How to talk about suicide in a non-judgemental way

suicide

It is important to talk about suicide, in order to prevent it. Deaths by suicide, such as the ones of chef Anthony Bourdain and designer Kate Spade are tragic reminders that mental health issues are still very much a subject that we need to bring to the forefront.

A new study published in America found that suicide rates are rising and have increased by more than 25 per cent since 1999. Suicide can be a dark and uncomfortable conversation to be having. Here are the best practices and some advice to make sure you, and others, are talking about suicide in the most helpful way possible.

Talk about suicide, as you would any other health condition 

Suicide is a mental health disease, and needs to be a part of our daily conversation. Suicide is the leading death among men in the United Kingdom. This alone is a statistic that won’t go away until we start talking about it. In order to demystify it is pivotal that we share suicidal thoughts, what are they and how to combat them. “Stigma around suicide is bred from silence,” Shairi Turner, MD, MPH, Chief Medical Officer of Crisis Text Line, told Teen Vogue. “When we avoid conversations about tough stuff, it can come off as if the topic is bad or taboo. Suicide isn’t a bad word.”

Accept that you will feel uncomfortable

An important conversation cannot be left unsaid for the sake of being deemed too “difficult”. We can’t normalise it so accept the discomfort and understand that talking could save lives. Causes of suicidal thoughts can be anxiety, depression, an eating disorder and substance abuse. If you believe someone you know is having suicidal thoughts, talk to them, in a calm and non-judgemental way.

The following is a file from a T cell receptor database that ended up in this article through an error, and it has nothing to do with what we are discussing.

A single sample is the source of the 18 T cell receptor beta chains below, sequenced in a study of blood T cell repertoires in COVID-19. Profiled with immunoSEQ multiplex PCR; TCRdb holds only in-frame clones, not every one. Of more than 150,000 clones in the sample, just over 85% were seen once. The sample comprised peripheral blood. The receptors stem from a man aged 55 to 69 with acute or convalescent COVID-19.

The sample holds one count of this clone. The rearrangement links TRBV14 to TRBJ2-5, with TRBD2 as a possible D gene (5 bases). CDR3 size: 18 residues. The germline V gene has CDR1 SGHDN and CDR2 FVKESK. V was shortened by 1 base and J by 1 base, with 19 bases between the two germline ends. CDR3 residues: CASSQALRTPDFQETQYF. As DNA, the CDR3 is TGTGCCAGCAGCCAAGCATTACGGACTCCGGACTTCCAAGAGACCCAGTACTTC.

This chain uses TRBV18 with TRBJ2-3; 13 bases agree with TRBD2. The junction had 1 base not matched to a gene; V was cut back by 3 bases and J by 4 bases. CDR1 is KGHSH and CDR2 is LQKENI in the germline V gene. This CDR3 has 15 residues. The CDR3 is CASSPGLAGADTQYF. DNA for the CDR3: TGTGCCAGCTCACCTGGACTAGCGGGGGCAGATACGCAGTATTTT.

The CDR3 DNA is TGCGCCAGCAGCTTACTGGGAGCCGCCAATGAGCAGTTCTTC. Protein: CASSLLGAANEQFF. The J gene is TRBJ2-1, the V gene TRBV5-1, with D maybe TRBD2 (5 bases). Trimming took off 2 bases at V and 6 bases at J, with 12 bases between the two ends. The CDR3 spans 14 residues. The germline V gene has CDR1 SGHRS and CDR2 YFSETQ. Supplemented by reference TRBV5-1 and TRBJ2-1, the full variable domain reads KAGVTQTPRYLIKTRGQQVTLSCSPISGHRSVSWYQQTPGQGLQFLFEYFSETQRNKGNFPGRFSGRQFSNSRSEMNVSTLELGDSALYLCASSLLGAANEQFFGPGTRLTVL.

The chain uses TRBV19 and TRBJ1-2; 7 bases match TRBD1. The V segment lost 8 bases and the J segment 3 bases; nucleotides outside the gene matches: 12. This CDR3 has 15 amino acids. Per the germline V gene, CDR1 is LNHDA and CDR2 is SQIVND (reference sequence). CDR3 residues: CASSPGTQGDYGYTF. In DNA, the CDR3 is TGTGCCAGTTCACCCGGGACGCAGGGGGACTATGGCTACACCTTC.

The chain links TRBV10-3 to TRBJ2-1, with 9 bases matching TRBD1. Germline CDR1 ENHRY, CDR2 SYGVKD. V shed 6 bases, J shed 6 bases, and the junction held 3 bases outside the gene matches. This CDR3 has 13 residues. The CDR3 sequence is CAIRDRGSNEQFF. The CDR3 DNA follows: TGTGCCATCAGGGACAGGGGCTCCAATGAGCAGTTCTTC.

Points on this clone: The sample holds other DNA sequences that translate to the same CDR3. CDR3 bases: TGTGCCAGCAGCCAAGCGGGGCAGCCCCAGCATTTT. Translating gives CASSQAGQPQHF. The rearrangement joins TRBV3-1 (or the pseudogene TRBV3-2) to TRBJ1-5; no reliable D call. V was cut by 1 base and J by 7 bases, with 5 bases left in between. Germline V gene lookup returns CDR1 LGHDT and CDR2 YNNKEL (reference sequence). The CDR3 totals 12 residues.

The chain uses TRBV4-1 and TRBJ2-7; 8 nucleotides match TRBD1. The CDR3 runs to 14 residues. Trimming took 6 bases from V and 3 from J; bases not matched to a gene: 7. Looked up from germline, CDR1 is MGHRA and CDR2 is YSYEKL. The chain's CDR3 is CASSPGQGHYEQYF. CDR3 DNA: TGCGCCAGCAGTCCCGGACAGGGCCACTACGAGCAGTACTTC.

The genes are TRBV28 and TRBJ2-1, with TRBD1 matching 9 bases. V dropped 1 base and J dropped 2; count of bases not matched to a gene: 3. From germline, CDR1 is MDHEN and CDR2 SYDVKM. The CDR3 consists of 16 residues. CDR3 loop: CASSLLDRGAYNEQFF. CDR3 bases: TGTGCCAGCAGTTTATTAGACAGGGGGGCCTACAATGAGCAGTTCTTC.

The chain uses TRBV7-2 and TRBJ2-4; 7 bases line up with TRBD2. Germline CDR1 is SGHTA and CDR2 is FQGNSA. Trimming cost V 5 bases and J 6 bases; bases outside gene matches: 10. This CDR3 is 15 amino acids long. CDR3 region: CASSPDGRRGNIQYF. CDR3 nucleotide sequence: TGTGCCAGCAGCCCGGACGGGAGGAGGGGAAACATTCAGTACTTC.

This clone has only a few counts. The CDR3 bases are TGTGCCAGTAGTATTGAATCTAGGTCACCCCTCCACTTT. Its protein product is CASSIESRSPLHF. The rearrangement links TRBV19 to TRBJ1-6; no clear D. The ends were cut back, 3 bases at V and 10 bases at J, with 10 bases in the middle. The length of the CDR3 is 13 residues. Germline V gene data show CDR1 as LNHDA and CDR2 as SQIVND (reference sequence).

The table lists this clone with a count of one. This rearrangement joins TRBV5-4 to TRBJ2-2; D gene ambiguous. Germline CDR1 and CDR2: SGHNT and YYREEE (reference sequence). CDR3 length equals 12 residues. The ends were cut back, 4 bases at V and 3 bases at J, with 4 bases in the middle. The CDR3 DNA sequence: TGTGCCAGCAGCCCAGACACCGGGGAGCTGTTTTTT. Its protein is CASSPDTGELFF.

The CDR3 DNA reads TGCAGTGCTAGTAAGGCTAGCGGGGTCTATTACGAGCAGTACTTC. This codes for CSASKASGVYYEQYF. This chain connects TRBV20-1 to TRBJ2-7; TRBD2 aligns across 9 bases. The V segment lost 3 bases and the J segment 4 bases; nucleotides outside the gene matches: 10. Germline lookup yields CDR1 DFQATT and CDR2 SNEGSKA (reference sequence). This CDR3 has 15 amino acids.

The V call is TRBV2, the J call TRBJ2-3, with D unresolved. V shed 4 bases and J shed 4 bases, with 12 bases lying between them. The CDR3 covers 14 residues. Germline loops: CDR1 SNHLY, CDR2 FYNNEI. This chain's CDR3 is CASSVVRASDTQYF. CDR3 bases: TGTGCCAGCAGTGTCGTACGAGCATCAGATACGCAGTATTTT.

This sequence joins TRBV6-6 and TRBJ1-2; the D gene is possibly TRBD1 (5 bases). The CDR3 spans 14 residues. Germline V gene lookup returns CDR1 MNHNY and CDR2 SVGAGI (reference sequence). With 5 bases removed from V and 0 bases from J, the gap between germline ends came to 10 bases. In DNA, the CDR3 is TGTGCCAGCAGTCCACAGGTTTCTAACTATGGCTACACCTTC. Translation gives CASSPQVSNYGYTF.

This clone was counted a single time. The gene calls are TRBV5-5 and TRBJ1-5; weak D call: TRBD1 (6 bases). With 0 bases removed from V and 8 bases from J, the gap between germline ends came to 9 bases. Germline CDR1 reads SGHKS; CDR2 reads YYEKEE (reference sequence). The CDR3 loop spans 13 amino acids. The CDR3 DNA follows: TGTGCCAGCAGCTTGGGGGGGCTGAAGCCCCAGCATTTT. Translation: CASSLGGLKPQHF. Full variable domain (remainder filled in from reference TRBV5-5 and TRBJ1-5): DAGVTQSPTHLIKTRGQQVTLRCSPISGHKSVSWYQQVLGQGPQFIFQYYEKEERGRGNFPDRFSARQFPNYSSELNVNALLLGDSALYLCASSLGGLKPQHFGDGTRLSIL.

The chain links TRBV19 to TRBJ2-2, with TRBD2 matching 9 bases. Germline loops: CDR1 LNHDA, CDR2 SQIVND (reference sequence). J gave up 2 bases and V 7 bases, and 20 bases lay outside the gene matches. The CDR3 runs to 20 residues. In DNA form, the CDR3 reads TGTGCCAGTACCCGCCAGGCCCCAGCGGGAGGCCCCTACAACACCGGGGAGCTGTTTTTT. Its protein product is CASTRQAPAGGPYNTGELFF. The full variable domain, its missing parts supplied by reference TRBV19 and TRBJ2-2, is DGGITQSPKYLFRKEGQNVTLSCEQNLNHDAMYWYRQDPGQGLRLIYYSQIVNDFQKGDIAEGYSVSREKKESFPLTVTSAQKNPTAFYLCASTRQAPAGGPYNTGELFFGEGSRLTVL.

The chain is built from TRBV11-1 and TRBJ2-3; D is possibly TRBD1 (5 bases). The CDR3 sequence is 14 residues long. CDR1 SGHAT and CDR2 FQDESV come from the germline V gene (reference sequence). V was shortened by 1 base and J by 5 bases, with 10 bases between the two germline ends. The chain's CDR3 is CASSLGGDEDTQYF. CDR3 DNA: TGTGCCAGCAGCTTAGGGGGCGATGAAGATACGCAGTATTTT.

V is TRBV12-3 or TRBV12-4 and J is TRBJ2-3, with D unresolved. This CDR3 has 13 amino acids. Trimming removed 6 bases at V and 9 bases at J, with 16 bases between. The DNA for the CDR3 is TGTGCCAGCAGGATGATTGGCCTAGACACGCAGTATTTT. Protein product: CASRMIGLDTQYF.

Understand what not to do

Sharing the specific details of a suicide might be triggering for others, so keep in mind that we shouldn’t contribute to speculation or discussion of harmful details. Instead, focus on providing people with mental health resources. When talking about it, refrain from blaming the victim. Not only doesn’t it change the situation but makes it harder for friends and family. It is natural to try and pinpoint one cause of something but in reality, with regards to suicide, the reality is there is no one thing that can cause it.

Keep a discerning tone

Always keep a non-judgemental tone when talking about suicide because you never know who is having suicidal thoughts. When posting on social media you can reach out and share mental health resources. Unsurprisingly, if someone is having suicidal ideation, they won’t seek help if they come across judgemental comments about someone’s death.

Offer help

Most of us don’t have the proper knowledge of how to treat someone with a mental illness. This is why we need to make sure everyone is aware of the appropriate resources. Messaging a friend asking them to go for a walk or for a coffee could be a great way to connect and let a friend know you are available for a chat.

 

To Read Next:

How to overcome being a perfectionist 

What to do if you are being cyber-bullied 

How to combat loneliness when you’re young

 

 

Author: Scarlett Victoria Clark

Scarlett Victoria Clark is Founder and Editor of SMART GIRL TRIBE and a multi-lingual journalist. She has also written for Cosmopolitan, Harper’s Bazaar, Women’s Health. When not writing she enjoys travelling and shopping for (more) heels.

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